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'We Are Not Done With This Virus At All,' Says Infectious Disease Expert
Coronavirus

'We Are Not Done With This Virus At All,' Says Infectious Disease Expert


Infectious disease expert Michael Osterholm warned CNN's Poppy Harlow on Friday that "we're not done with this virus at all."

Osterholm, director of the University of Minnesota's Center for Infectious Disease Research and Policy, was skeptical of another national surge due to the scope of the United States' vaccination program, which has seen more than 175 million Americans receive at least one shot to date.

However, Osterholm believes that if the highly transmissible Delta variant spreads to the United States, where it is now rapidly spreading, more localized surges could occur.

The variant first identified in India has already established itself as the dominant strain of the virus in the United Kingdom, where rising cases have forced the postponement of easing lockdown restrictions.

The Delta variant, according to Rochelle Walensky, director of the Centers for Disease Control and Prevention, will "probably" become the most dominant in America, and Osterholm agreed, citing its ability to evade immunity provided by a single dose of the vaccine.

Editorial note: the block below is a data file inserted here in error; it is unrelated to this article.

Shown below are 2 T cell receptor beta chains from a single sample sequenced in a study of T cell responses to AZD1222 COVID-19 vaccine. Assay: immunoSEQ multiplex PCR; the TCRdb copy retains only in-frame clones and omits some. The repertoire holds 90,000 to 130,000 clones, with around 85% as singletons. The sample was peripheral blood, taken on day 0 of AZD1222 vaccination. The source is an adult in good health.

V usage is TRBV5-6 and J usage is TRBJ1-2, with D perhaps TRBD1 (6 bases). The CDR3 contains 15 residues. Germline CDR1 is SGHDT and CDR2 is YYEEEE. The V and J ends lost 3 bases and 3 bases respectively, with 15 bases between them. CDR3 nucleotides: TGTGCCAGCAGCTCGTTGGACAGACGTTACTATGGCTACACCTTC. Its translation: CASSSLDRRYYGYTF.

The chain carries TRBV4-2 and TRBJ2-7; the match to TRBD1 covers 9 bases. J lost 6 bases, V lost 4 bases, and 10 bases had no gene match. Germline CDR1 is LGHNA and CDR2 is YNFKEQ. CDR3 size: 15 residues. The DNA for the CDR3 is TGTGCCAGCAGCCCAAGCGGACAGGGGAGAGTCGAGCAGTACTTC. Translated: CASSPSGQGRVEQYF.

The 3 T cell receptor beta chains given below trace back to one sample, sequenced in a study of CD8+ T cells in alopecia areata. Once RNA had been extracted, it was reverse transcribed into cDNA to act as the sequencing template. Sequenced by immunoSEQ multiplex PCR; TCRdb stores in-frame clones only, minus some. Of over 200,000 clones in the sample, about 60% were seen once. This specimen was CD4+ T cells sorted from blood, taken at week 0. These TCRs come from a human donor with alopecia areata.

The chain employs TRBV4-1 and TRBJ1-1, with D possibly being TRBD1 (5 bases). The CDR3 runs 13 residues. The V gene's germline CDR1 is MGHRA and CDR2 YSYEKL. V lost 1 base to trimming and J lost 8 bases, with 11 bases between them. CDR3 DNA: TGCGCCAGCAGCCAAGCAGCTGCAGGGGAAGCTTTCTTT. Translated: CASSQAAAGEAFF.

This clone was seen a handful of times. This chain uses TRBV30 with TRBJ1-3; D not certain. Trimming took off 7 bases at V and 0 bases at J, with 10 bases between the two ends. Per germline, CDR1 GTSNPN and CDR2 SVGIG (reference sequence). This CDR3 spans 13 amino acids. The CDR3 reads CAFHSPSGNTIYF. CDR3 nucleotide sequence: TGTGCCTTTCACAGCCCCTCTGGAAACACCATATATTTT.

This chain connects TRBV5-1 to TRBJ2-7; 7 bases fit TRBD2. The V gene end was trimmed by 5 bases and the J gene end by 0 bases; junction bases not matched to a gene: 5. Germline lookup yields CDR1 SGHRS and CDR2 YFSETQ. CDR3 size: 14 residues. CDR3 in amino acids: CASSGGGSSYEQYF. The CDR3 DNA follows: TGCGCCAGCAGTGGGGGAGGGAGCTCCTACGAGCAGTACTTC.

“We have over 100 counties in this country that have had less than 20% of their population vaccinated,” Osterholm said in a video shared online by Mediaite on Friday, “and we have states where we’re well below 40% with even a single dose of vaccine in people.”

“So we have a lot of vulnerable people out there who haven’t been vaccinated yet, and if this Delta variant takes over, we’re going to see significant local and regional surges,” he added.

“I think this is all the more reason why we need to know that we're not done with the virus yet,” Osterholm added. “We're certainly farther along in this country than other places, but we still need to get people vaccinated, and as you know, things have slowed dramatically in terms of new people getting vaccinated.”

Osterholm recalled similar concerns about the Alpha variant, which was discovered in the United Kingdom and then spread across Europe in January and February, but a devastating surge in the United States never materialized.

“It did become the dominant variant, but we didn’t see a significant increase in cases,” Osterholm explained, “so I’ve obviously had a note of caution here with regard to the Delta variant, this new one we’re talking about.”

“Perhaps the same thing will happen, but maybe not,” he admitted, “and we have to be prepared in our business for the possibility that it will happen, as it did in England.”

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